A picture of my old tool belt (things fell out of it too easily) and tool box.  I still use the tool box to carry all my nest plugs (used for plugging cavities with older nestlings), a bag full of alcohol wipes, and it also makes a nice step stool for the upper gourd levels.
The martins know what's coming when I enter the yard with my tool belt, my tool box, and my white hat, while smelling like Vanilla extract. The old-timers don't mind - they hang out on the cages and perches, awaiting their turn, while the new sub-adults flush and scream to alert everyone that surely, the Vanilla extract I'm wearing will be used create some tasty dish out of all of them.
The martins in the middle rack await their turn.  They know what's coming. But first, I have to remove the ties that hold each panel to the next, so I can slip inside.
I also use a voice recorder for all my nest checks that I pin to my shirt for easy access.  This helps keep my hands free and I don't have to deal with keeping track of a pen & paper in all the chaos too.  I've had this little thing for the last 6 years and it just keeps going & going.  With 84 cavities to check, it is just another tool that helps expedite the process.
Sony voice recorder.
With some dark days behind us with the cool weather and repeated, Great Horned Owl attacks every night, my heart pounded and I could hear the blood rushing through my veins, unsure of what I would find. 

To my delight, I found 54 pair of nesting purple martins, which is 8 pair ahead of last year around the same part of May, along with 264 eggs and 10 young nestlings.  Still, I didn't know which way my numbers were trending, so I waited another week before breathing a sigh of relief with another nest check completed this past Saturday, May 28th.  I am so excited to report my total pair number increased to 71 pair, 306 eggs and 40 young.  YIPPEEEE!!! 
Since adding the roof over the top of the house cage and extending the bottom of the wire, the owl has been visiting less frequently. I've also been going out just before complete dark and shooing the sub-adults off the porches.
In 2014 and 2015, I had 76 total pair each year and this year, I'm on track for the same total, if not more this year.  Despite the best efforts of the GHO, my martins are surging ahead with their work.  Establishing nests, finding mates and supplying food to the ever-growing number of nestlings.  During the day, you would never know what terrors they have experienced.  They may not forget the night before, but they're moving on quickly & efficiently with their lives, obviously enjoying this moment - the present.  I think I need to be more like my purple martins too - enjoy this moment, for today, we are still the survivors.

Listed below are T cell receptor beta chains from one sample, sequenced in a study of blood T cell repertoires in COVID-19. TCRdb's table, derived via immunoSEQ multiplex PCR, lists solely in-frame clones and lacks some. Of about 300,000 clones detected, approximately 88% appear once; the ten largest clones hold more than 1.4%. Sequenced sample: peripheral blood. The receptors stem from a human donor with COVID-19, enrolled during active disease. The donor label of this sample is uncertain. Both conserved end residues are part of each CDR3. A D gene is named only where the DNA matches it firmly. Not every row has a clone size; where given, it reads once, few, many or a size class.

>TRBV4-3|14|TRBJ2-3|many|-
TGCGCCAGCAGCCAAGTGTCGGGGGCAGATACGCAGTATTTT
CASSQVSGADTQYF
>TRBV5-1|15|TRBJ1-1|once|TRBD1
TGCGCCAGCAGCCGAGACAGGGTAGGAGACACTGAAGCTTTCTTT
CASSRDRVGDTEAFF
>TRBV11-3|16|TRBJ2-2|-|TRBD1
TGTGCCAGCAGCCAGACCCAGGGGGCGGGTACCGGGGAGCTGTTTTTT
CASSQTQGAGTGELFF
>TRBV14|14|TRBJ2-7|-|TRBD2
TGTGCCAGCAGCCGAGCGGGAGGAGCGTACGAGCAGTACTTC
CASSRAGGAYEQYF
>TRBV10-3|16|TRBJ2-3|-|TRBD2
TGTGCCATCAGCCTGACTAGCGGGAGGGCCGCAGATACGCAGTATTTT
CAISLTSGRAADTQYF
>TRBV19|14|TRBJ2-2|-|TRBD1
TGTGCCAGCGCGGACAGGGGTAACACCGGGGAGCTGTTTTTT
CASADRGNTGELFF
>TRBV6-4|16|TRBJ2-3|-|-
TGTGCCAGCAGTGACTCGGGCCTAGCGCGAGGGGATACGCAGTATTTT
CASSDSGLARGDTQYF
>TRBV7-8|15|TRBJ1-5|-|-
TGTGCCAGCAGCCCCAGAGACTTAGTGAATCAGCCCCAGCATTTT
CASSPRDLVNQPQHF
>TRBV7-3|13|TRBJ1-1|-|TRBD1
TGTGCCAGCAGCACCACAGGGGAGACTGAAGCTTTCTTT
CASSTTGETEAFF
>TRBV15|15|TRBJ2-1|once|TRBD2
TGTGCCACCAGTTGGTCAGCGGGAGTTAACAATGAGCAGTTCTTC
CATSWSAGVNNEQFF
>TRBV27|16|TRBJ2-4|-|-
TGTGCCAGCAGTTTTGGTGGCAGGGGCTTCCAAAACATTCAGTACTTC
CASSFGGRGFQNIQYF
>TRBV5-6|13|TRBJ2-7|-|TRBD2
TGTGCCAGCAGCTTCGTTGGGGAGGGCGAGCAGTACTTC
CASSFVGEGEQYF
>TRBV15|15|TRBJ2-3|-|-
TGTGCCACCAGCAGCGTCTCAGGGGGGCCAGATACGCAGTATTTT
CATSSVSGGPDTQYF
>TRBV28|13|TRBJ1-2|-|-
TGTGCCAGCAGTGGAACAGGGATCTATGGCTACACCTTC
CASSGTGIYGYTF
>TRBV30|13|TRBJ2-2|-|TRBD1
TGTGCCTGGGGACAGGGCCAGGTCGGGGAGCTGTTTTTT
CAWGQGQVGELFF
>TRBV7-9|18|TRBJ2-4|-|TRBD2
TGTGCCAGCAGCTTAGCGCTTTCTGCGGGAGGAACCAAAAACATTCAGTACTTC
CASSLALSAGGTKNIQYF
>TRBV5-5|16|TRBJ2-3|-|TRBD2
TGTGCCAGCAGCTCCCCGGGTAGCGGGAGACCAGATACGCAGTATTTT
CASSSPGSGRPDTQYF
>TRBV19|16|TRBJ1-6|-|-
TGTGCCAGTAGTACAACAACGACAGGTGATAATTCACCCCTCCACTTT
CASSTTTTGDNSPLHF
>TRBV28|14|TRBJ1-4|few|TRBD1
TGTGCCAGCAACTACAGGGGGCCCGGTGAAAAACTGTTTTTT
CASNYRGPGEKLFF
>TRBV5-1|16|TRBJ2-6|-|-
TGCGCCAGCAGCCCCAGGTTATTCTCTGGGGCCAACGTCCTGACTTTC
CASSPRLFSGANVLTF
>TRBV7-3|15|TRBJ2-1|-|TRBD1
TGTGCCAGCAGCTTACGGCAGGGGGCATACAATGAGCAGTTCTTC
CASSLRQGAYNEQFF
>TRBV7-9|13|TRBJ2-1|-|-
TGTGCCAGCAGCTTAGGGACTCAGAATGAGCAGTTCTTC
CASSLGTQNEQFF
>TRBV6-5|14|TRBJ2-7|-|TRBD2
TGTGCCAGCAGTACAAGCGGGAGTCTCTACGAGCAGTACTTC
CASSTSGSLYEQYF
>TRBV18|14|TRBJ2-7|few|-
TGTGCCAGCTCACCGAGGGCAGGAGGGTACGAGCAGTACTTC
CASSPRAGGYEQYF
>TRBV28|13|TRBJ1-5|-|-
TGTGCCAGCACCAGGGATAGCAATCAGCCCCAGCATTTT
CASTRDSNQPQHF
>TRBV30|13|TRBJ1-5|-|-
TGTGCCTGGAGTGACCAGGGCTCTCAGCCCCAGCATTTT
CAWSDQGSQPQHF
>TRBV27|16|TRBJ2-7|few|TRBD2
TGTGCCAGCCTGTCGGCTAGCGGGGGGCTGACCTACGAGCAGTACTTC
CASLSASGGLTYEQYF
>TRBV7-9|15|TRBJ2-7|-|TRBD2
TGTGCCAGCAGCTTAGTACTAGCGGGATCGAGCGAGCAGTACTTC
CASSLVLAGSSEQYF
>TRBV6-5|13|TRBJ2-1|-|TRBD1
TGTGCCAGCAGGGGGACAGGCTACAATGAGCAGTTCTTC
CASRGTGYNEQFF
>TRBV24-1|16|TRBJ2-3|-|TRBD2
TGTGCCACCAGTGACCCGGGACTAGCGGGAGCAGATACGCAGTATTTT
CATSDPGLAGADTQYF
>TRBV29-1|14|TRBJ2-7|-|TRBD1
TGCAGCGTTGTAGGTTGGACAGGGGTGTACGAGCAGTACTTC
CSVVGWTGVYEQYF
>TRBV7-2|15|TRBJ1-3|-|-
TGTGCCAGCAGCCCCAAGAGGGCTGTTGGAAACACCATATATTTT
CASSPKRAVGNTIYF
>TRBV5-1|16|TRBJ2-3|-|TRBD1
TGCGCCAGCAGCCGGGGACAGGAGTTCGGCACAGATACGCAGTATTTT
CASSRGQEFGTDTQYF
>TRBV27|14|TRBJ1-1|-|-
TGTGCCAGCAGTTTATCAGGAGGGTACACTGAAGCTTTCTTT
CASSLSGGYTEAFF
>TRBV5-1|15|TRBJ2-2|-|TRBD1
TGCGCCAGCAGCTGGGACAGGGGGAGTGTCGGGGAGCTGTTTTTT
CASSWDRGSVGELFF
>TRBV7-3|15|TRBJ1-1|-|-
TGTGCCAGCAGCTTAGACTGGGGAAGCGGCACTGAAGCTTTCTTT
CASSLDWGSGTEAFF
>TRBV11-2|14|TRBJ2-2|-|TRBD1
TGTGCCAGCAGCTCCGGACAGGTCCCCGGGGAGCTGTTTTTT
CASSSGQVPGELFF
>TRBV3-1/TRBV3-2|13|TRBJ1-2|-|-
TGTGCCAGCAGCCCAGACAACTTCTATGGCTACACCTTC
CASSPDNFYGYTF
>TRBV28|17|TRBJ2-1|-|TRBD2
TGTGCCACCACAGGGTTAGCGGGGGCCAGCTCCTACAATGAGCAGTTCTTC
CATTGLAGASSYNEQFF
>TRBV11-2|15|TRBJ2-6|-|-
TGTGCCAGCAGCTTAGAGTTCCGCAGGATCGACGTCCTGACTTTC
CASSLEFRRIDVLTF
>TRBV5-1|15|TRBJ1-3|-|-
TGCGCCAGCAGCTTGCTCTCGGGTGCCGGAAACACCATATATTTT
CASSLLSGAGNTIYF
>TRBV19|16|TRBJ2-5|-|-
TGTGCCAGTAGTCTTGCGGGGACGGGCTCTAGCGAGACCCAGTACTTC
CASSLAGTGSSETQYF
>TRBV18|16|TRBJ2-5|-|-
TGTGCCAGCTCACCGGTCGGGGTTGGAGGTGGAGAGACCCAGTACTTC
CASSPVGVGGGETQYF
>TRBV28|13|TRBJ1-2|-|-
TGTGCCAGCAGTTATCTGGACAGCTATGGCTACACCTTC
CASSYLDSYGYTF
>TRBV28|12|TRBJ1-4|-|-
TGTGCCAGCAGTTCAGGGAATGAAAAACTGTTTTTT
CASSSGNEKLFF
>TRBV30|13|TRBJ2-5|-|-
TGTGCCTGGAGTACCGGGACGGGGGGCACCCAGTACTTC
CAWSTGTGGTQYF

Monday, May 2, 2016

Purple Martin Sub-Adult Arrivals and an Old Friend Visits

When purple martin landlord, John Miller from St. Louis (who also manages a few public sites in Forest Park), reported a sighting of a sub-adult male on 4/22/2016, I thought he was kidding around.  But no, he was serious.  And because it was John, I knew he knew what he was talking about.  Check out his post here:
https://www.purplemartin.org/forum/viewtopic.php?f=2&t=31644&p=258054#p258054
Turns out, this is his earliest sub-adult arrival ever.  I searched my colony on 4/28 and identified a rowdy, reckless sub-adult male also, along with 5 ASY banded males whose bands need to be read too!  Not my earliest arrival, but close!  On the night of 4/28, I anxiously watched as the sun sank in the western sky and 12-13 young sub-adult males and females tried desperately to find an open nest cavity.
An ASY male - banded - number to be identified (see his lower right leg).  He patiently waits as his mate-to-be inspects his new housing.
One of the sub-adult females obviously has some leucistic genes, displaying some white splotches on her head.  You can tell it's a female by her bright white undertail coverts.  The loving gaze she's receiving from all the males surrounding her is also a dead giveaway.  I've never noticed a bird with pink legs before and I wonder if that's due to the leucistic genes in her bloodline?
A sub-adult female is checked out by the eager males.  Note the white splotches on her head and her legs are an unusual pink color that I've never seen before.  I shall call her Betty Boop for her "pink stockings". 
Another sub-adult female sits nearby with perfect posture, very lady-like.  Note the very white undertail coverts on her also.  She was somebody's baby last year.
ASY male and SY female.
No group of sub-adult pictures would be complete without one of the very eager, clumsy SY males also fluttering about trying to impress the females.  Note the coloring in his undertail coverts and the purple feather splotches above his right leg and around his throat & chin.  Definitely a young male, about to take a whomping from the ASY males in the Trendsetter whose females he's trying to steal.
SY male - note the splotches of purple feathers already showing.  He will be very easy to identify and track this season.
The reason I was so anxious the night of 4/28 was because earlier in the week, the morning of 4/24/2016 an old friend had returned.  I have mixed feelings about seeing her on my game camera again.  For one thing, I was hoping she would leave us alone this year.  It is encouraging in the video that she is not actually attacking any of the housing, but simply looking like she is using the perches for hunting.

For all I know, she has been using the tops of the gourd racks for hunting most of the year, but since I don't keep the game cameras running all year due to the obvious high cost of batteries, I don't know what she's been up to.  She does look very healthy - downright fat, even.